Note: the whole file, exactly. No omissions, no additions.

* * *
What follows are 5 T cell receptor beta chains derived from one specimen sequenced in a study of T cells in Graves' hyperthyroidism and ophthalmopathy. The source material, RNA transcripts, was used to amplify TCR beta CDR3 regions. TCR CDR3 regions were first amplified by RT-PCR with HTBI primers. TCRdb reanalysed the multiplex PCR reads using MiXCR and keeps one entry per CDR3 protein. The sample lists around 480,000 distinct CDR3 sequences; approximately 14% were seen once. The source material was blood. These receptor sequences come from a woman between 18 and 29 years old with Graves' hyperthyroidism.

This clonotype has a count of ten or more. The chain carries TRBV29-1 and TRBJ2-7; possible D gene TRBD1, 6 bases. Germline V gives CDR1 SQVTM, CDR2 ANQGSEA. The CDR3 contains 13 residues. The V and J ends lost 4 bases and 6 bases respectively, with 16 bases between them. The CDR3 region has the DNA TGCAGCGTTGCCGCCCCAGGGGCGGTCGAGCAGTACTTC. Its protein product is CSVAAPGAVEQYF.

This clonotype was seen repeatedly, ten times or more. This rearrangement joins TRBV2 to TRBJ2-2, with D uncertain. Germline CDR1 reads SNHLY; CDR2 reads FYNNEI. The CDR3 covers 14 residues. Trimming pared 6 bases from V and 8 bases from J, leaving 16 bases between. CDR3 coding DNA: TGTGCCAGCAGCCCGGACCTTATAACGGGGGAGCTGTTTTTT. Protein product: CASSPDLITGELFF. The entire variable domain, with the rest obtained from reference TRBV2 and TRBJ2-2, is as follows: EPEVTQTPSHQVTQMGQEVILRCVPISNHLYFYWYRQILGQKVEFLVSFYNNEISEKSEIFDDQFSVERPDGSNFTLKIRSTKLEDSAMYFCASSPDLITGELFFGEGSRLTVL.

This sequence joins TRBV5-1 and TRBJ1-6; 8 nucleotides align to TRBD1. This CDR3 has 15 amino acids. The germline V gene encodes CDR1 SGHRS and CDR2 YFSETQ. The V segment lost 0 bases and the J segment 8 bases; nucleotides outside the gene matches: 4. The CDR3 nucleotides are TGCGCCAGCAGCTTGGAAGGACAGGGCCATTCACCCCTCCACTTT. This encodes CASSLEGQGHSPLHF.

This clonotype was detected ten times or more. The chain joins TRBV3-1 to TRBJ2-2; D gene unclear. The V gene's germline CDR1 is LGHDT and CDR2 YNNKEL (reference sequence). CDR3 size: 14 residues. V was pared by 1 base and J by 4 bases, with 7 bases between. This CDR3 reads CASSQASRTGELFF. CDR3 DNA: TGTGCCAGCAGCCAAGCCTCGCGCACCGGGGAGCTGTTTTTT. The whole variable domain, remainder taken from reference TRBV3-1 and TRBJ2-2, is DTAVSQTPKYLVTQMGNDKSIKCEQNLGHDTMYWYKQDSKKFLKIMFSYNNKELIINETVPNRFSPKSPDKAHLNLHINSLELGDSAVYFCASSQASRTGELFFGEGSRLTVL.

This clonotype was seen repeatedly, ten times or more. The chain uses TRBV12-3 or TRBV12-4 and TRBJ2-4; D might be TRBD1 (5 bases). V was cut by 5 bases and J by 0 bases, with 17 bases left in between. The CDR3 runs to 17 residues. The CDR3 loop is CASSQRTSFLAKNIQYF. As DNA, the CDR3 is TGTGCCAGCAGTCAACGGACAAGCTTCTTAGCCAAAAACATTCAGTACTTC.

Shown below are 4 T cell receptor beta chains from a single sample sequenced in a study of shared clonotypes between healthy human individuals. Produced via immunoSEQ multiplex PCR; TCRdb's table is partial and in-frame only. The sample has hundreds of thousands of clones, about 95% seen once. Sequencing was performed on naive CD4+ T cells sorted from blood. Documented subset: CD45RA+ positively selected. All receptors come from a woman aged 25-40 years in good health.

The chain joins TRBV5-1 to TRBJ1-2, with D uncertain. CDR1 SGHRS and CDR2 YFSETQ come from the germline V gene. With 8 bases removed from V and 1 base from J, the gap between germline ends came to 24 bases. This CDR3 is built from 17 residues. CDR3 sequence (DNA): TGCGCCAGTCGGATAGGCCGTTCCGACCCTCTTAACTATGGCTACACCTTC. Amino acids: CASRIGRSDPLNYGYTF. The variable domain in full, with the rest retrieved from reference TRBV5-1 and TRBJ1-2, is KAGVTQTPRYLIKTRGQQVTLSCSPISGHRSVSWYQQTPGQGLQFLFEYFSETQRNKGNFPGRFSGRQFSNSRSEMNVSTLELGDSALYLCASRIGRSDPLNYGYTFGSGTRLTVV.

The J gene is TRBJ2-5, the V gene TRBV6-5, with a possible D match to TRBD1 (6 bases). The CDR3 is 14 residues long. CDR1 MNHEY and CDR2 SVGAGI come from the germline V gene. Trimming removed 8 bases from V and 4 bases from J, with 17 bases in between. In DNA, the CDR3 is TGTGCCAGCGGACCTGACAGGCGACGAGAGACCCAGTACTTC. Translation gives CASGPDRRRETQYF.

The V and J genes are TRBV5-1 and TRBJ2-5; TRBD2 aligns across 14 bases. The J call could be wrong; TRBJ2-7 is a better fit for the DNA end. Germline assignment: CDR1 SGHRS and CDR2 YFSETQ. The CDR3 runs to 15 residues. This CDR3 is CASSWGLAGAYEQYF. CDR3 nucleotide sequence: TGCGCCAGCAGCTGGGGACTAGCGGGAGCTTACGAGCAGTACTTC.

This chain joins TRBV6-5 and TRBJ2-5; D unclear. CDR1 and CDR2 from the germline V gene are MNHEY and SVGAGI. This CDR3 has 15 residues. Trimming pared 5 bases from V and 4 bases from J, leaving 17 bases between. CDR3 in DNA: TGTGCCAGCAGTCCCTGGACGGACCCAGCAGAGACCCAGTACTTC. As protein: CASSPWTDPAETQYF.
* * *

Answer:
What follows are 5 T cell receptor beta chains derived from one specimen sequenced in a study of T cells in Graves' hyperthyroidism and ophthalmopathy. The source material, RNA transcripts, was used to amplify TCR beta CDR3 regions. TCR CDR3 regions were first amplified by RT-PCR with HTBI primers. TCRdb reanalysed the multiplex PCR reads using MiXCR and keeps one entry per CDR3 protein. The sample lists around 480,000 distinct CDR3 sequences; approximately 14% were seen once. The source material was blood. These receptor sequences come from a woman between 18 and 29 years old with Graves' hyperthyroidism.

This clonotype has a count of ten or more. The chain carries TRBV29-1 and TRBJ2-7; possible D gene TRBD1, 6 bases. Germline V gives CDR1 SQVTM, CDR2 ANQGSEA. The CDR3 contains 13 residues. The V and J ends lost 4 bases and 6 bases respectively, with 16 bases between them. The CDR3 region has the DNA TGCAGCGTTGCCGCCCCAGGGGCGGTCGAGCAGTACTTC. Its protein product is CSVAAPGAVEQYF.

This clonotype was seen repeatedly, ten times or more. This rearrangement joins TRBV2 to TRBJ2-2, with D uncertain. Germline CDR1 reads SNHLY; CDR2 reads FYNNEI. The CDR3 covers 14 residues. Trimming pared 6 bases from V and 8 bases from J, leaving 16 bases between. CDR3 coding DNA: TGTGCCAGCAGCCCGGACCTTATAACGGGGGAGCTGTTTTTT. Protein product: CASSPDLITGELFF. The entire variable domain, with the rest obtained from reference TRBV2 and TRBJ2-2, is as follows: EPEVTQTPSHQVTQMGQEVILRCVPISNHLYFYWYRQILGQKVEFLVSFYNNEISEKSEIFDDQFSVERPDGSNFTLKIRSTKLEDSAMYFCASSPDLITGELFFGEGSRLTVL.

This sequence joins TRBV5-1 and TRBJ1-6; 8 nucleotides align to TRBD1. This CDR3 has 15 amino acids. The germline V gene encodes CDR1 SGHRS and CDR2 YFSETQ. The V segment lost 0 bases and the J segment 8 bases; nucleotides outside the gene matches: 4. The CDR3 nucleotides are TGCGCCAGCAGCTTGGAAGGACAGGGCCATTCACCCCTCCACTTT. This encodes CASSLEGQGHSPLHF.

This clonotype was detected ten times or more. The chain joins TRBV3-1 to TRBJ2-2; D gene unclear. The V gene's germline CDR1 is LGHDT and CDR2 YNNKEL (reference sequence). CDR3 size: 14 residues. V was pared by 1 base and J by 4 bases, with 7 bases between. This CDR3 reads CASSQASRTGELFF. CDR3 DNA: TGTGCCAGCAGCCAAGCCTCGCGCACCGGGGAGCTGTTTTTT. The whole variable domain, remainder taken from reference TRBV3-1 and TRBJ2-2, is DTAVSQTPKYLVTQMGNDKSIKCEQNLGHDTMYWYKQDSKKFLKIMFSYNNKELIINETVPNRFSPKSPDKAHLNLHINSLELGDSAVYFCASSQASRTGELFFGEGSRLTVL.

This clonotype was seen repeatedly, ten times or more. The chain uses TRBV12-3 or TRBV12-4 and TRBJ2-4; D might be TRBD1 (5 bases). V was cut by 5 bases and J by 0 bases, with 17 bases left in between. The CDR3 runs to 17 residues. The CDR3 loop is CASSQRTSFLAKNIQYF. As DNA, the CDR3 is TGTGCCAGCAGTCAACGGACAAGCTTCTTAGCCAAAAACATTCAGTACTTC.

Shown below are 4 T cell receptor beta chains from a single sample sequenced in a study of shared clonotypes between healthy human individuals. Produced via immunoSEQ multiplex PCR; TCRdb's table is partial and in-frame only. The sample has hundreds of thousands of clones, about 95% seen once. Sequencing was performed on naive CD4+ T cells sorted from blood. Documented subset: CD45RA+ positively selected. All receptors come from a woman aged 25-40 years in good health.

The chain joins TRBV5-1 to TRBJ1-2, with D uncertain. CDR1 SGHRS and CDR2 YFSETQ come from the germline V gene. With 8 bases removed from V and 1 base from J, the gap between germline ends came to 24 bases. This CDR3 is built from 17 residues. CDR3 sequence (DNA): TGCGCCAGTCGGATAGGCCGTTCCGACCCTCTTAACTATGGCTACACCTTC. Amino acids: CASRIGRSDPLNYGYTF. The variable domain in full, with the rest retrieved from reference TRBV5-1 and TRBJ1-2, is KAGVTQTPRYLIKTRGQQVTLSCSPISGHRSVSWYQQTPGQGLQFLFEYFSETQRNKGNFPGRFSGRQFSNSRSEMNVSTLELGDSALYLCASRIGRSDPLNYGYTFGSGTRLTVV.

The J gene is TRBJ2-5, the V gene TRBV6-5, with a possible D match to TRBD1 (6 bases). The CDR3 is 14 residues long. CDR1 MNHEY and CDR2 SVGAGI come from the germline V gene. Trimming removed 8 bases from V and 4 bases from J, with 17 bases in between. In DNA, the CDR3 is TGTGCCAGCGGACCTGACAGGCGACGAGAGACCCAGTACTTC. Translation gives CASGPDRRRETQYF.

The V and J genes are TRBV5-1 and TRBJ2-5; TRBD2 aligns across 14 bases. The J call could be wrong; TRBJ2-7 is a better fit for the DNA end. Germline assignment: CDR1 SGHRS and CDR2 YFSETQ. The CDR3 runs to 15 residues. This CDR3 is CASSWGLAGAYEQYF. CDR3 nucleotide sequence: TGCGCCAGCAGCTGGGGACTAGCGGGAGCTTACGAGCAGTACTTC.

This chain joins TRBV6-5 and TRBJ2-5; D unclear. CDR1 and CDR2 from the germline V gene are MNHEY and SVGAGI. This CDR3 has 15 residues. Trimming pared 5 bases from V and 4 bases from J, leaving 17 bases between. CDR3 in DNA: TGTGCCAGCAGTCCCTGGACGGACCCAGCAGAGACCCAGTACTTC. As protein: CASSPWTDPAETQYF.